A diverse collection of enzymes comprising the protocatechuate dioxygenases (PCADs) has been characterized in several extradiol aromatic compound degradation pathways. Structural studies have shown a relationship between PCADs and the more broadly-distributed, functionally enigmatic Memo domain linked to several human diseases. To better understand the evolution of this PCAD-Memo protein superfamily, we explored their structural and functional determinants to establish a unified evolutionary framework, identifying 15 clearly-delineable families, including a previously-underappreciated diversity in five Memo clade families. We place the superfamily's origin within the greater radiation of the nucleoside phosphorylase/hydrolase-peptide/amidohydrolase fold prior to the last universal common ancestor of all extant organisms. In addition to identifying active-site residues across the superfamily, we describe three distinct, structurally-variable regions emanating from the core scaffold often housing conserved residues specific to individual families. These were predicted to contribute to the active-site pocket, potentially in substrate specificity and allosteric regulation. We also identified several previously-undescribed conserved genome contexts, providing insight into potentially novel substrates in PCAD clade families. We extend known conserved contextual associations for the Memo clade beyond previously-described associations with the AMMECR1 domain and a radical S-adenosylmethionine family domain. These observations point to two distinct yet potentially overlapping contexts wherein the elusive molecular function of the Memo domain could be finally resolved, thereby linking it to nucleotide base and aliphatic isoprenoid modification. In total, this report throws light on the functions of large swaths of the experimentally-uncharacterized PCAD-Memo families.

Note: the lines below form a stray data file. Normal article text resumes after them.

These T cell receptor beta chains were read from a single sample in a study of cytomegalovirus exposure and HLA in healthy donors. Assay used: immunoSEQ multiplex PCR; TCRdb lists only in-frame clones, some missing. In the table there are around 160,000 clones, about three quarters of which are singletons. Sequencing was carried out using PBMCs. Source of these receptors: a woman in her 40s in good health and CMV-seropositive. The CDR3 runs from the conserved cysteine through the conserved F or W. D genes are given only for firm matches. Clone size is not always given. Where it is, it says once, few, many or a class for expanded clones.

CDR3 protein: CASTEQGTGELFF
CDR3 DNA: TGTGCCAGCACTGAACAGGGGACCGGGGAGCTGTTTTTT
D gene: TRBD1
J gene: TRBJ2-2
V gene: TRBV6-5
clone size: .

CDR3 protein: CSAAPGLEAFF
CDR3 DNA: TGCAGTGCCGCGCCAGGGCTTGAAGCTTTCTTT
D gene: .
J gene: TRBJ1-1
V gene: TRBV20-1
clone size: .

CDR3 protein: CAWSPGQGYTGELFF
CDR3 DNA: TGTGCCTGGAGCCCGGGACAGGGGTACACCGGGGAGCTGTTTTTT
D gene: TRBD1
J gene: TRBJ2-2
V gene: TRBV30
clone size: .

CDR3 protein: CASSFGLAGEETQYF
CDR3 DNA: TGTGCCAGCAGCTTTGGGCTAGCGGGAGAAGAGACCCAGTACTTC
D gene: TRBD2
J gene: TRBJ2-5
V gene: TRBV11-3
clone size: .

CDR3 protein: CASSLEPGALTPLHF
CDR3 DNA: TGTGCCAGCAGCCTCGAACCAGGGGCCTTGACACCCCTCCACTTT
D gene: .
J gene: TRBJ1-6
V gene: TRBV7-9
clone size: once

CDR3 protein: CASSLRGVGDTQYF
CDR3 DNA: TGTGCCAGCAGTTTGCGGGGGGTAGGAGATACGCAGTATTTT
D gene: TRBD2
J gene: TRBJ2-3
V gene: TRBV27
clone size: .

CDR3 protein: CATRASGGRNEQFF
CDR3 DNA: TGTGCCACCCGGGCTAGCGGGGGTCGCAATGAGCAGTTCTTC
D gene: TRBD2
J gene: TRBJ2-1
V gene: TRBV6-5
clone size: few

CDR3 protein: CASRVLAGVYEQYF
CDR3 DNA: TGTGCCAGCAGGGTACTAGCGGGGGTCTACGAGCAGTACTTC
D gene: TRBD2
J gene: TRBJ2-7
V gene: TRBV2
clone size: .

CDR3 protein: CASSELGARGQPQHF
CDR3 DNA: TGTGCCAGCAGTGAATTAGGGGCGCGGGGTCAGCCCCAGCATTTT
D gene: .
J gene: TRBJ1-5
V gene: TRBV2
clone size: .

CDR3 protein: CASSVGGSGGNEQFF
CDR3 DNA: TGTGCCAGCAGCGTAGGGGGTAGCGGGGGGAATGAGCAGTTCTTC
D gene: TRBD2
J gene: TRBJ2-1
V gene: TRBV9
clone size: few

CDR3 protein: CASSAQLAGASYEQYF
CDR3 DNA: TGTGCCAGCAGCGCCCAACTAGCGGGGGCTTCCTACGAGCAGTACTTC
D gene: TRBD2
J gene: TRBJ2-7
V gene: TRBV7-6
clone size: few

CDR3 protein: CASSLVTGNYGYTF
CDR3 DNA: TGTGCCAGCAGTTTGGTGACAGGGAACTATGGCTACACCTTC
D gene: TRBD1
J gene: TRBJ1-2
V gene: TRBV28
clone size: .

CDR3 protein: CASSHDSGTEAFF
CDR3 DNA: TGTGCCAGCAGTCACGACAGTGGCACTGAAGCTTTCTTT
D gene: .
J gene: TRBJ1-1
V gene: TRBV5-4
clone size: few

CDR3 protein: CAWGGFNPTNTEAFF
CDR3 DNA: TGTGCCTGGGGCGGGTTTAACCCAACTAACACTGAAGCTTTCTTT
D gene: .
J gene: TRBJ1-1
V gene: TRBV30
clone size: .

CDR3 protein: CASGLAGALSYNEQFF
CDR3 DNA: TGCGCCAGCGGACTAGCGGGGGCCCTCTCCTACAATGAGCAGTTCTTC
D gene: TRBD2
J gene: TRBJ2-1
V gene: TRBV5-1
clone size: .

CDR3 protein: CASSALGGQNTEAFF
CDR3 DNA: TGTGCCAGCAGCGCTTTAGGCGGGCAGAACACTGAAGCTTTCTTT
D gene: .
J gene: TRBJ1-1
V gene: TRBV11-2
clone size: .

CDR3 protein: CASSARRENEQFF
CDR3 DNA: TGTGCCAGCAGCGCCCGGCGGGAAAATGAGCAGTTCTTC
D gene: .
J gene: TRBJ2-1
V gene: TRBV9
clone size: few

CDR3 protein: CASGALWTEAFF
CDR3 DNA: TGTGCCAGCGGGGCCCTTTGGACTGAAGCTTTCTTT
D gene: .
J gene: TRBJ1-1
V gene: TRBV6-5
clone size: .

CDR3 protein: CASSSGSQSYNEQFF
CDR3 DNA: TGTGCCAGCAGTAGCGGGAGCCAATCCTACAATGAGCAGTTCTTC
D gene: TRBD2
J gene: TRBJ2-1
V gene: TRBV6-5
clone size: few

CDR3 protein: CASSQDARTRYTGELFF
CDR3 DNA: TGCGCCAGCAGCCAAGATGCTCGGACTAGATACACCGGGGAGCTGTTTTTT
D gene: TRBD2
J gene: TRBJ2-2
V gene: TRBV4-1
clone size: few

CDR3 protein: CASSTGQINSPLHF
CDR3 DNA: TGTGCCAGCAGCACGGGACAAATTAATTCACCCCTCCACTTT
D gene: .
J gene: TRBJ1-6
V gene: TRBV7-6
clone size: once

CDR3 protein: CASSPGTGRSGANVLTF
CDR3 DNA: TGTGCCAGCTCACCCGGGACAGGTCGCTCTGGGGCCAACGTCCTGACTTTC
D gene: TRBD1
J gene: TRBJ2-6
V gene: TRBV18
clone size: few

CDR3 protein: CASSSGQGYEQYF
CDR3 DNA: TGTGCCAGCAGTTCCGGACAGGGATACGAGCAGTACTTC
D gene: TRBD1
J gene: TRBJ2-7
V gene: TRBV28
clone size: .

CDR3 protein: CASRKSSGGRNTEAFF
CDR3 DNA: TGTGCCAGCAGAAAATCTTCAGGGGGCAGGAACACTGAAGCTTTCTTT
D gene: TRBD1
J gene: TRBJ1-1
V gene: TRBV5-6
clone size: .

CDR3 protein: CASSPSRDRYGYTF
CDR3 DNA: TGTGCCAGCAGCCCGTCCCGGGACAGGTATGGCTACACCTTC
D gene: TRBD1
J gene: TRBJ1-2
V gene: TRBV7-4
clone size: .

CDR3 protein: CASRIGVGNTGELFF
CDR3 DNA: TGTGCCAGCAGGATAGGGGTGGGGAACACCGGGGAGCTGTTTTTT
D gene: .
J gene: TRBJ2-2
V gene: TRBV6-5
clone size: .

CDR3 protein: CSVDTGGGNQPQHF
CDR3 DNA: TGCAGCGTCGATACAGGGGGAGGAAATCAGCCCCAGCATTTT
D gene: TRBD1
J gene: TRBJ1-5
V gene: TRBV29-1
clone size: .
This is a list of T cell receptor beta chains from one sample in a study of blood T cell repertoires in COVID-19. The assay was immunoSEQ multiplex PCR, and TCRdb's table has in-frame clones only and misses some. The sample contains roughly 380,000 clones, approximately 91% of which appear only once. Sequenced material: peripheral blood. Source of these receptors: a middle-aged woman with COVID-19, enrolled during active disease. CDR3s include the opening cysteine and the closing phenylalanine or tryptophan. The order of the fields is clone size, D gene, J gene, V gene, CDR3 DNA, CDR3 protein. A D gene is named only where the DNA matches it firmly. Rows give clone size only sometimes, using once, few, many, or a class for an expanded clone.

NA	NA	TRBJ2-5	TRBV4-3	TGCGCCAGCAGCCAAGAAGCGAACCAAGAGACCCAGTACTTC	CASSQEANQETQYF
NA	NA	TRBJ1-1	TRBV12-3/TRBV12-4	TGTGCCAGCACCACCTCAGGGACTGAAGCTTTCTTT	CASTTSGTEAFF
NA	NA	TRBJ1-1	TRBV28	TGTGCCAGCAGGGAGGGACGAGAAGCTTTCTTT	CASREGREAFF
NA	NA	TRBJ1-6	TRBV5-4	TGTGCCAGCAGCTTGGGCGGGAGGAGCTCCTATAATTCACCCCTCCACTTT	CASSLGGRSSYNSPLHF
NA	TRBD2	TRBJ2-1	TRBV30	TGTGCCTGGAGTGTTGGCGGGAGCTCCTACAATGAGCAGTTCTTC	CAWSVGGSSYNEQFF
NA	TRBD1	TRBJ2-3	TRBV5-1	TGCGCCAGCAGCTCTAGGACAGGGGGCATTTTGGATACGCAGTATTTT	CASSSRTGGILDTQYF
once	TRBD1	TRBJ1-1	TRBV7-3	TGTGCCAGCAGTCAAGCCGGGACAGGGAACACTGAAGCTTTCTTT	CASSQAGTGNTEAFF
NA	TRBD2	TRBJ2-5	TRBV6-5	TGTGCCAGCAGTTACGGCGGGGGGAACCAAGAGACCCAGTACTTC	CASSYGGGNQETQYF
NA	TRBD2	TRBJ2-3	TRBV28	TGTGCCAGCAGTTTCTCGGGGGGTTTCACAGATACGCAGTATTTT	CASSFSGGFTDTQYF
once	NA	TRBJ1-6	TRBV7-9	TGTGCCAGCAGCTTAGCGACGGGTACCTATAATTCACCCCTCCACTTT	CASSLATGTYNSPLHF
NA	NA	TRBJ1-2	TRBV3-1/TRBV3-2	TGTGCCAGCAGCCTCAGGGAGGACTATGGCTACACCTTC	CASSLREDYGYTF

- Protocatechuate Dioxygenase
- Rna Modification